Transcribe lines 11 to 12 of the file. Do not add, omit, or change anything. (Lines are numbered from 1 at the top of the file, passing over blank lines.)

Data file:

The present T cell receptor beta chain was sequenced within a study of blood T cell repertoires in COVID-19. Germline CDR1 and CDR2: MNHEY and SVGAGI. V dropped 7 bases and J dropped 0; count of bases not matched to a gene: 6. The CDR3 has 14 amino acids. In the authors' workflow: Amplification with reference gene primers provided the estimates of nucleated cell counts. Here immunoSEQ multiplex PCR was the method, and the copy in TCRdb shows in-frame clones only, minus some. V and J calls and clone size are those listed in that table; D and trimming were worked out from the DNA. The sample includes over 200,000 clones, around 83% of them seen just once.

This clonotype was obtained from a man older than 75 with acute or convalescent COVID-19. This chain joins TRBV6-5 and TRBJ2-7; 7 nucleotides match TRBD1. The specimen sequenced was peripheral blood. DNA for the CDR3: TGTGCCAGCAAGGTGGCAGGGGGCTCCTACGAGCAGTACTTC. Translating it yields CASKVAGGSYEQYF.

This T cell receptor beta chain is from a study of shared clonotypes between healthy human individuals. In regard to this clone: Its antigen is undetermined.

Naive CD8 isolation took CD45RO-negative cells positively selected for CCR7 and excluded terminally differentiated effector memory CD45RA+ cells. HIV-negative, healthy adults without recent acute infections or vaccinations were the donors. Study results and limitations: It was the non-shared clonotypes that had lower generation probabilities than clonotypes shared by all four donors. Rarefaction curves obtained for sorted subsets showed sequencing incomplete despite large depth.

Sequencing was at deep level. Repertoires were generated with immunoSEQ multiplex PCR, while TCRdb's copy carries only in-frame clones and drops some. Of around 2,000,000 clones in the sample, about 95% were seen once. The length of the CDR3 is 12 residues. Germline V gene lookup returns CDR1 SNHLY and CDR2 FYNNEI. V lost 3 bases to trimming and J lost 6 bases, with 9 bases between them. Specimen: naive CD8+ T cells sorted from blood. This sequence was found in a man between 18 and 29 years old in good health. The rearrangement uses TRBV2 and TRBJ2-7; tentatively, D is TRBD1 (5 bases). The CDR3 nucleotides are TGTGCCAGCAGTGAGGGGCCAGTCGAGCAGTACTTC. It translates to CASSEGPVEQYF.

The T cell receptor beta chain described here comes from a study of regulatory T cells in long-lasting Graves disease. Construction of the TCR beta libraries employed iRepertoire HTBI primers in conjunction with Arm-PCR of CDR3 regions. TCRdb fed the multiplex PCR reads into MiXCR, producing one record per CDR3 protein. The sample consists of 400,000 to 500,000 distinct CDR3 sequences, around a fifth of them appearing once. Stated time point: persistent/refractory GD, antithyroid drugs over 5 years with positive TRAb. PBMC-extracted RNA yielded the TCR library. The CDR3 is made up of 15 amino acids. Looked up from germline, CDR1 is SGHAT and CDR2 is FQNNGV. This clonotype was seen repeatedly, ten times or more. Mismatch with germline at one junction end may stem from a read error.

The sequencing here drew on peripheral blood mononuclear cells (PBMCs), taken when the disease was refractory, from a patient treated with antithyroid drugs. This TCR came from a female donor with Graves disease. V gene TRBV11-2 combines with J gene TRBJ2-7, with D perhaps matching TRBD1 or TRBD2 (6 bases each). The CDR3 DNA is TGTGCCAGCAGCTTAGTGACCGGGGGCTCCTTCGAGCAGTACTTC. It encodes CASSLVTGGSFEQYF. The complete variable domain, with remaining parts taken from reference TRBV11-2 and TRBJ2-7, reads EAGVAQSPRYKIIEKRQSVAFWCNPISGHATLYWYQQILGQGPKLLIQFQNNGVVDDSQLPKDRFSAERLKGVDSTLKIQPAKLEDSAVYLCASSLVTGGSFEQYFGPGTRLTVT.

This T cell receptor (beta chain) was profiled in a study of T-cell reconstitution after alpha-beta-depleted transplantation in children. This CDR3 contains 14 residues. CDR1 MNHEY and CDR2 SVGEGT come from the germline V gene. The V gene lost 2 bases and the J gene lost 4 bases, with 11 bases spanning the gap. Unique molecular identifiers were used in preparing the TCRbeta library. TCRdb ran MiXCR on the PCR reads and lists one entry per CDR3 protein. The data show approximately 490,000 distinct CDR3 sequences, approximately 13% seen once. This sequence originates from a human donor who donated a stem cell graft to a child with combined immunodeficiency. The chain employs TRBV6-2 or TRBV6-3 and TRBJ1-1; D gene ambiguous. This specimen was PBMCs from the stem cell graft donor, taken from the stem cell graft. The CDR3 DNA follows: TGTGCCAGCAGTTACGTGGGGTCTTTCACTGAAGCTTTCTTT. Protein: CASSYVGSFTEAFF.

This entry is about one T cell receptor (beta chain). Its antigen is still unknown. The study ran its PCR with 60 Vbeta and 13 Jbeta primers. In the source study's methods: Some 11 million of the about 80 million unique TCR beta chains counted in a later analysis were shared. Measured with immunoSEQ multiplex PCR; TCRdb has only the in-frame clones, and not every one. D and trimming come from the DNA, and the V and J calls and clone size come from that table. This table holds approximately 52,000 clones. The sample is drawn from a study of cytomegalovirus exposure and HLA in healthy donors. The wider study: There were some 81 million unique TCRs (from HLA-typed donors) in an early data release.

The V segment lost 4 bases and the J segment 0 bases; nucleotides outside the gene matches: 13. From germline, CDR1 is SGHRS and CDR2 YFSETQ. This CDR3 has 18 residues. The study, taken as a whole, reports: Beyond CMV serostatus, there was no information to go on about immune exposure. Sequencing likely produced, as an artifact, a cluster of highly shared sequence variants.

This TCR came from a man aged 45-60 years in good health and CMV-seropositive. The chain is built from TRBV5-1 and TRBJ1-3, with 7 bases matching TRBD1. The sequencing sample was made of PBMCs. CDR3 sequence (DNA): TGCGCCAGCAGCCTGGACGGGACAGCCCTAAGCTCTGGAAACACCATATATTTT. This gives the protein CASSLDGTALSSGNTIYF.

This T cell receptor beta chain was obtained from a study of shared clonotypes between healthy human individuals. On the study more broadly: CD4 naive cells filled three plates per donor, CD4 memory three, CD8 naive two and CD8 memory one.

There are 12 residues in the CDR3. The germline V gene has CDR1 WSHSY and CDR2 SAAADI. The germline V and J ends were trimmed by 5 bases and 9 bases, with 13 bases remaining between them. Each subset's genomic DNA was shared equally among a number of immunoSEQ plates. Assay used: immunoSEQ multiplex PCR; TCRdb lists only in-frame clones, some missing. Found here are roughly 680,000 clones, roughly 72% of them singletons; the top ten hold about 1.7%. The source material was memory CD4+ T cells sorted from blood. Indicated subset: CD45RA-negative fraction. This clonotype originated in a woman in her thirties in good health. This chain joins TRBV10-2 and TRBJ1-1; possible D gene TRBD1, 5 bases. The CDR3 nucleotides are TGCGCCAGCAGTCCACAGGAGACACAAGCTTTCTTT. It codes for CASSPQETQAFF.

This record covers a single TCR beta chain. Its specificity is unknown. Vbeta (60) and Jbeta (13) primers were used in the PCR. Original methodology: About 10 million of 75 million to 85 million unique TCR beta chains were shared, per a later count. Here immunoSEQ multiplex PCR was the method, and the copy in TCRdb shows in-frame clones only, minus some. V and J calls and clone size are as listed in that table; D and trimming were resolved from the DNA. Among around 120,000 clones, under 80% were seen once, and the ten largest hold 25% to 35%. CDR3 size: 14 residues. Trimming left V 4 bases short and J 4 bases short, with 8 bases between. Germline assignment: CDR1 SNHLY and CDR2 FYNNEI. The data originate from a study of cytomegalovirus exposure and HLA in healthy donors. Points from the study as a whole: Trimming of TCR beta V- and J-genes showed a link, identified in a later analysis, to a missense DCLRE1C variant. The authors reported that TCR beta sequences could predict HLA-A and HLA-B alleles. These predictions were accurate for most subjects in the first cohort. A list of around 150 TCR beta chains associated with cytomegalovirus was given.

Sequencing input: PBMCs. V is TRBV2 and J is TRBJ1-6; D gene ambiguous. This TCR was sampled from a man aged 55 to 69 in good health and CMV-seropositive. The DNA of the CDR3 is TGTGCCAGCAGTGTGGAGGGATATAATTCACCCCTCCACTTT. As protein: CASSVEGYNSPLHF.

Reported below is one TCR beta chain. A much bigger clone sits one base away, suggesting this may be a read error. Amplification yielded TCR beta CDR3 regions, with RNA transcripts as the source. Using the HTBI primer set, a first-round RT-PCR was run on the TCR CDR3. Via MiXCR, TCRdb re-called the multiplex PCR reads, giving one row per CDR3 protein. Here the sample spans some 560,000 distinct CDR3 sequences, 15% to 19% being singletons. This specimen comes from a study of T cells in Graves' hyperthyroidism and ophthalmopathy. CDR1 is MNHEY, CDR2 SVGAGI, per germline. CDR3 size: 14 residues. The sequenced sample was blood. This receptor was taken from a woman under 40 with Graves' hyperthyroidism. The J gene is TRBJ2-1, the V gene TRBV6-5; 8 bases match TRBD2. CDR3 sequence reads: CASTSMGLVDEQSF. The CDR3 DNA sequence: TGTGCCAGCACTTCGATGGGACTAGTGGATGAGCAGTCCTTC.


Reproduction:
This TCR came from a man aged 45-60 years in good health and CMV-seropositive. The chain is built from TRBV5-1 and TRBJ1-3, with 7 bases matching TRBD1. The sequencing sample was made of PBMCs. CDR3 sequence (DNA): TGCGCCAGCAGCCTGGACGGGACAGCCCTAAGCTCTGGAAACACCATATATTTT. This gives the protein CASSLDGTALSSGNTIYF.

This T cell receptor beta chain was obtained from a study of shared clonotypes between healthy human individuals. On the study more broadly: CD4 naive cells filled three plates per donor, CD4 memory three, CD8 naive two and CD8 memory one.